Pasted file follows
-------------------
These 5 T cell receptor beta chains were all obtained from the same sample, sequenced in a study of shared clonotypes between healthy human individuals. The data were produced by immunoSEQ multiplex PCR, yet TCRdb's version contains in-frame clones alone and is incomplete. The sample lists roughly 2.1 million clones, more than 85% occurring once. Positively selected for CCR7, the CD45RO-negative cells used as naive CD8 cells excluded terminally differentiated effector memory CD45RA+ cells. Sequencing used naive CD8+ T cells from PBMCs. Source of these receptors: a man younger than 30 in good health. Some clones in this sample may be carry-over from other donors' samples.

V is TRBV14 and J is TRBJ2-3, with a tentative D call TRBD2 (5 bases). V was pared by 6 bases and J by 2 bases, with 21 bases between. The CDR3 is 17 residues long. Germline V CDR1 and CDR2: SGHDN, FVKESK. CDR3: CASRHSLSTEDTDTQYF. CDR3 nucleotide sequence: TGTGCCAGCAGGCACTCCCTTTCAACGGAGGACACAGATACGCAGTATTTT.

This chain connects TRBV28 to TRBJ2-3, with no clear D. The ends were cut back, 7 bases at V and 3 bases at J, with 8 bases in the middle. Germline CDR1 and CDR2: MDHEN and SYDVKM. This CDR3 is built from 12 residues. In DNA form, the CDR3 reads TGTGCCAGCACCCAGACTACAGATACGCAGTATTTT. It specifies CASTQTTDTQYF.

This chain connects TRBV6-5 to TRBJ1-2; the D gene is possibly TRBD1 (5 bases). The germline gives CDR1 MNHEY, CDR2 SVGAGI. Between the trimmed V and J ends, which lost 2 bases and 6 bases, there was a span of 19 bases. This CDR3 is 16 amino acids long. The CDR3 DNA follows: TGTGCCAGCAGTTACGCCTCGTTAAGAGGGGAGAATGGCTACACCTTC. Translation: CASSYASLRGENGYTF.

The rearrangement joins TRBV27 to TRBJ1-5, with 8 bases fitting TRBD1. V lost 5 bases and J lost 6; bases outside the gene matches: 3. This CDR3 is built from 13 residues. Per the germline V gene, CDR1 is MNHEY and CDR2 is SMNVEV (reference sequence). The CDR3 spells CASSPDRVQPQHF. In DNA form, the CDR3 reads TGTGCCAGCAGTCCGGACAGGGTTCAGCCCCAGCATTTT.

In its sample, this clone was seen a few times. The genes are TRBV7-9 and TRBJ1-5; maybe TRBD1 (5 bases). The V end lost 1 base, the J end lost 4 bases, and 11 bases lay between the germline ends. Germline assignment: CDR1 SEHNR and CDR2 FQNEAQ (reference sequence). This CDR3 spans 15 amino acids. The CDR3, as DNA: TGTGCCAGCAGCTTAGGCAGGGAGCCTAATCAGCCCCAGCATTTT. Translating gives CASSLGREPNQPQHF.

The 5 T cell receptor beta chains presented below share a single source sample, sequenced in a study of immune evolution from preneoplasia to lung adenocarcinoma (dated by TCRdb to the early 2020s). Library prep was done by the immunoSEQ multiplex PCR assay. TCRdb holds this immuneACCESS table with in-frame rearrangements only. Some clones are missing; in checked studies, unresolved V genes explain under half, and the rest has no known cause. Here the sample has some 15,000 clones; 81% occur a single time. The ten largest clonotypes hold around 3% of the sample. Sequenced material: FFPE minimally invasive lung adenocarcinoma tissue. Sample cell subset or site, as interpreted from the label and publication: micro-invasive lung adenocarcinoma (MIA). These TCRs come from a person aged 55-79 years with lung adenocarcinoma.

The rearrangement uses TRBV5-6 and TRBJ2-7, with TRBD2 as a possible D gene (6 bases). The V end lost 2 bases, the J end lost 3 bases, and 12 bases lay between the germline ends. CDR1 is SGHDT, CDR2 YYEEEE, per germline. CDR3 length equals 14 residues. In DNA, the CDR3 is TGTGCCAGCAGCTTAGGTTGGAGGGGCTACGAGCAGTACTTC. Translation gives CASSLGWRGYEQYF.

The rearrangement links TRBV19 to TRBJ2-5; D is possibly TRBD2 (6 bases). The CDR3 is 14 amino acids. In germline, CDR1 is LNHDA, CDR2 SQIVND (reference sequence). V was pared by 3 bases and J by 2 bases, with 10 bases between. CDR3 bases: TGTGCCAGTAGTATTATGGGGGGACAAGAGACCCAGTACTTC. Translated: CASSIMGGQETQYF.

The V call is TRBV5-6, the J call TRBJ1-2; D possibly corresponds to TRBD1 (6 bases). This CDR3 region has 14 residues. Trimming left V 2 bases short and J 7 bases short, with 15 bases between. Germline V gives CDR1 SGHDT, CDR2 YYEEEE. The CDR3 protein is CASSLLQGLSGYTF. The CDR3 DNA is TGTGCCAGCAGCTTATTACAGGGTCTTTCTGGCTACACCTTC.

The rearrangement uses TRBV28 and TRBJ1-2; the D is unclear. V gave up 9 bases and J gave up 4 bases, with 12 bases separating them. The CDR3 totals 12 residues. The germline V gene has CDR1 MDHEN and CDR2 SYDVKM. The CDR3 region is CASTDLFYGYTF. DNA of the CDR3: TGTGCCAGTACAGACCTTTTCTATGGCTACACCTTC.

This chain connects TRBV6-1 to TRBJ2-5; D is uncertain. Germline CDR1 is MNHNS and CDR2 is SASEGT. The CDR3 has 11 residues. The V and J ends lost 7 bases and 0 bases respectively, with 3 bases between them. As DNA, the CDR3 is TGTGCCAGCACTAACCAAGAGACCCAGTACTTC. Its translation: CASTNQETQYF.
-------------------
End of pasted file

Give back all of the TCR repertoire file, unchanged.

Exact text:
These 5 T cell receptor beta chains were all obtained from the same sample, sequenced in a study of shared clonotypes between healthy human individuals. The data were produced by immunoSEQ multiplex PCR, yet TCRdb's version contains in-frame clones alone and is incomplete. The sample lists roughly 2.1 million clones, more than 85% occurring once. Positively selected for CCR7, the CD45RO-negative cells used as naive CD8 cells excluded terminally differentiated effector memory CD45RA+ cells. Sequencing used naive CD8+ T cells from PBMCs. Source of these receptors: a man younger than 30 in good health. Some clones in this sample may be carry-over from other donors' samples.

V is TRBV14 and J is TRBJ2-3, with a tentative D call TRBD2 (5 bases). V was pared by 6 bases and J by 2 bases, with 21 bases between. The CDR3 is 17 residues long. Germline V CDR1 and CDR2: SGHDN, FVKESK. CDR3: CASRHSLSTEDTDTQYF. CDR3 nucleotide sequence: TGTGCCAGCAGGCACTCCCTTTCAACGGAGGACACAGATACGCAGTATTTT.

This chain connects TRBV28 to TRBJ2-3, with no clear D. The ends were cut back, 7 bases at V and 3 bases at J, with 8 bases in the middle. Germline CDR1 and CDR2: MDHEN and SYDVKM. This CDR3 is built from 12 residues. In DNA form, the CDR3 reads TGTGCCAGCACCCAGACTACAGATACGCAGTATTTT. It specifies CASTQTTDTQYF.

This chain connects TRBV6-5 to TRBJ1-2; the D gene is possibly TRBD1 (5 bases). The germline gives CDR1 MNHEY, CDR2 SVGAGI. Between the trimmed V and J ends, which lost 2 bases and 6 bases, there was a span of 19 bases. This CDR3 is 16 amino acids long. The CDR3 DNA follows: TGTGCCAGCAGTTACGCCTCGTTAAGAGGGGAGAATGGCTACACCTTC. Translation: CASSYASLRGENGYTF.

The rearrangement joins TRBV27 to TRBJ1-5, with 8 bases fitting TRBD1. V lost 5 bases and J lost 6; bases outside the gene matches: 3. This CDR3 is built from 13 residues. Per the germline V gene, CDR1 is MNHEY and CDR2 is SMNVEV (reference sequence). The CDR3 spells CASSPDRVQPQHF. In DNA form, the CDR3 reads TGTGCCAGCAGTCCGGACAGGGTTCAGCCCCAGCATTTT.

In its sample, this clone was seen a few times. The genes are TRBV7-9 and TRBJ1-5; maybe TRBD1 (5 bases). The V end lost 1 base, the J end lost 4 bases, and 11 bases lay between the germline ends. Germline assignment: CDR1 SEHNR and CDR2 FQNEAQ (reference sequence). This CDR3 spans 15 amino acids. The CDR3, as DNA: TGTGCCAGCAGCTTAGGCAGGGAGCCTAATCAGCCCCAGCATTTT. Translating gives CASSLGREPNQPQHF.

The 5 T cell receptor beta chains presented below share a single source sample, sequenced in a study of immune evolution from preneoplasia to lung adenocarcinoma (dated by TCRdb to the early 2020s). Library prep was done by the immunoSEQ multiplex PCR assay. TCRdb holds this immuneACCESS table with in-frame rearrangements only. Some clones are missing; in checked studies, unresolved V genes explain under half, and the rest has no known cause. Here the sample has some 15,000 clones; 81% occur a single time. The ten largest clonotypes hold around 3% of the sample. Sequenced material: FFPE minimally invasive lung adenocarcinoma tissue. Sample cell subset or site, as interpreted from the label and publication: micro-invasive lung adenocarcinoma (MIA). These TCRs come from a person aged 55-79 years with lung adenocarcinoma.

The rearrangement uses TRBV5-6 and TRBJ2-7, with TRBD2 as a possible D gene (6 bases). The V end lost 2 bases, the J end lost 3 bases, and 12 bases lay between the germline ends. CDR1 is SGHDT, CDR2 YYEEEE, per germline. CDR3 length equals 14 residues. In DNA, the CDR3 is TGTGCCAGCAGCTTAGGTTGGAGGGGCTACGAGCAGTACTTC. Translation gives CASSLGWRGYEQYF.

The rearrangement links TRBV19 to TRBJ2-5; D is possibly TRBD2 (6 bases). The CDR3 is 14 amino acids. In germline, CDR1 is LNHDA, CDR2 SQIVND (reference sequence). V was pared by 3 bases and J by 2 bases, with 10 bases between. CDR3 bases: TGTGCCAGTAGTATTATGGGGGGACAAGAGACCCAGTACTTC. Translated: CASSIMGGQETQYF.

The V call is TRBV5-6, the J call TRBJ1-2; D possibly corresponds to TRBD1 (6 bases). This CDR3 region has 14 residues. Trimming left V 2 bases short and J 7 bases short, with 15 bases between. Germline V gives CDR1 SGHDT, CDR2 YYEEEE. The CDR3 protein is CASSLLQGLSGYTF. The CDR3 DNA is TGTGCCAGCAGCTTATTACAGGGTCTTTCTGGCTACACCTTC.

The rearrangement uses TRBV28 and TRBJ1-2; the D is unclear. V gave up 9 bases and J gave up 4 bases, with 12 bases separating them. The CDR3 totals 12 residues. The germline V gene has CDR1 MDHEN and CDR2 SYDVKM. The CDR3 region is CASTDLFYGYTF. DNA of the CDR3: TGTGCCAGTACAGACCTTTTCTATGGCTACACCTTC.

This chain connects TRBV6-1 to TRBJ2-5; D is uncertain. Germline CDR1 is MNHNS and CDR2 is SASEGT. The CDR3 has 11 residues. The V and J ends lost 7 bases and 0 bases respectively, with 3 bases between them. As DNA, the CDR3 is TGTGCCAGCACTAACCAAGAGACCCAGTACTTC. Its translation: CASTNQETQYF.